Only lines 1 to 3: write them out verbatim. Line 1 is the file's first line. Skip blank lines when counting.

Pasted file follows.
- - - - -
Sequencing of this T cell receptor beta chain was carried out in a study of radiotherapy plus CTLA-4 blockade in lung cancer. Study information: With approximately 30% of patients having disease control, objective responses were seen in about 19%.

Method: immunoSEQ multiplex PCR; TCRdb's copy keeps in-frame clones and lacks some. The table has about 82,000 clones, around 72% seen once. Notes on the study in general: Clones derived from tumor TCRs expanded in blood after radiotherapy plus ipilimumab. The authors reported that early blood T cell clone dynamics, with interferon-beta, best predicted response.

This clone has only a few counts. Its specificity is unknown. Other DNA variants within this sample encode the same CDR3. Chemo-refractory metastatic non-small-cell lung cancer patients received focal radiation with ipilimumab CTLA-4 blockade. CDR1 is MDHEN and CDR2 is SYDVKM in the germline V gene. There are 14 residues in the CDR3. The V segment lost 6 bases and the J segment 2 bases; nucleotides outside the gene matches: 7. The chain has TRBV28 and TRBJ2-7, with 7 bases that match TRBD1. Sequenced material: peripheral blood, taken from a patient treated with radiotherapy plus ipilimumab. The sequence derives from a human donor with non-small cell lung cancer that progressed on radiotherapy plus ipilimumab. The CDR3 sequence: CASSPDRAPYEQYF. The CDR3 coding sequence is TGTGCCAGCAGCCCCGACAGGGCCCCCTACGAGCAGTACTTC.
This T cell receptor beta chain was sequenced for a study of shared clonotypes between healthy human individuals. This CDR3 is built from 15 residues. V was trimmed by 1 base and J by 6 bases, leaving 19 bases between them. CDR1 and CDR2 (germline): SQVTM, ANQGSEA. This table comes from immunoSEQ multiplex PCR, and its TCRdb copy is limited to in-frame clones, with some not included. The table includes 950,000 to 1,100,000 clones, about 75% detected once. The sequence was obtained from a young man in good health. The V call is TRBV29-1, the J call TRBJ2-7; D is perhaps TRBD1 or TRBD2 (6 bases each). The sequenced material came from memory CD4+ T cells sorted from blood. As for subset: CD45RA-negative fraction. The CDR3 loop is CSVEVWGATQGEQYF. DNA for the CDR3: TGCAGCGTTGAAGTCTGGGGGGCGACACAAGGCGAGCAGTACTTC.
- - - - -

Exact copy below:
Sequencing of this T cell receptor beta chain was carried out in a study of radiotherapy plus CTLA-4 blockade in lung cancer. Study information: With approximately 30% of patients having disease control, objective responses were seen in about 19%.

Method: immunoSEQ multiplex PCR; TCRdb's copy keeps in-frame clones and lacks some. The table has about 82,000 clones, around 72% seen once. Notes on the study in general: Clones derived from tumor TCRs expanded in blood after radiotherapy plus ipilimumab. The authors reported that early blood T cell clone dynamics, with interferon-beta, best predicted response.

This clone has only a few counts. Its specificity is unknown. Other DNA variants within this sample encode the same CDR3. Chemo-refractory metastatic non-small-cell lung cancer patients received focal radiation with ipilimumab CTLA-4 blockade. CDR1 is MDHEN and CDR2 is SYDVKM in the germline V gene. There are 14 residues in the CDR3. The V segment lost 6 bases and the J segment 2 bases; nucleotides outside the gene matches: 7. The chain has TRBV28 and TRBJ2-7, with 7 bases that match TRBD1. Sequenced material: peripheral blood, taken from a patient treated with radiotherapy plus ipilimumab. The sequence derives from a human donor with non-small cell lung cancer that progressed on radiotherapy plus ipilimumab. The CDR3 sequence: CASSPDRAPYEQYF. The CDR3 coding sequence is TGTGCCAGCAGCCCCGACAGGGCCCCCTACGAGCAGTACTTC.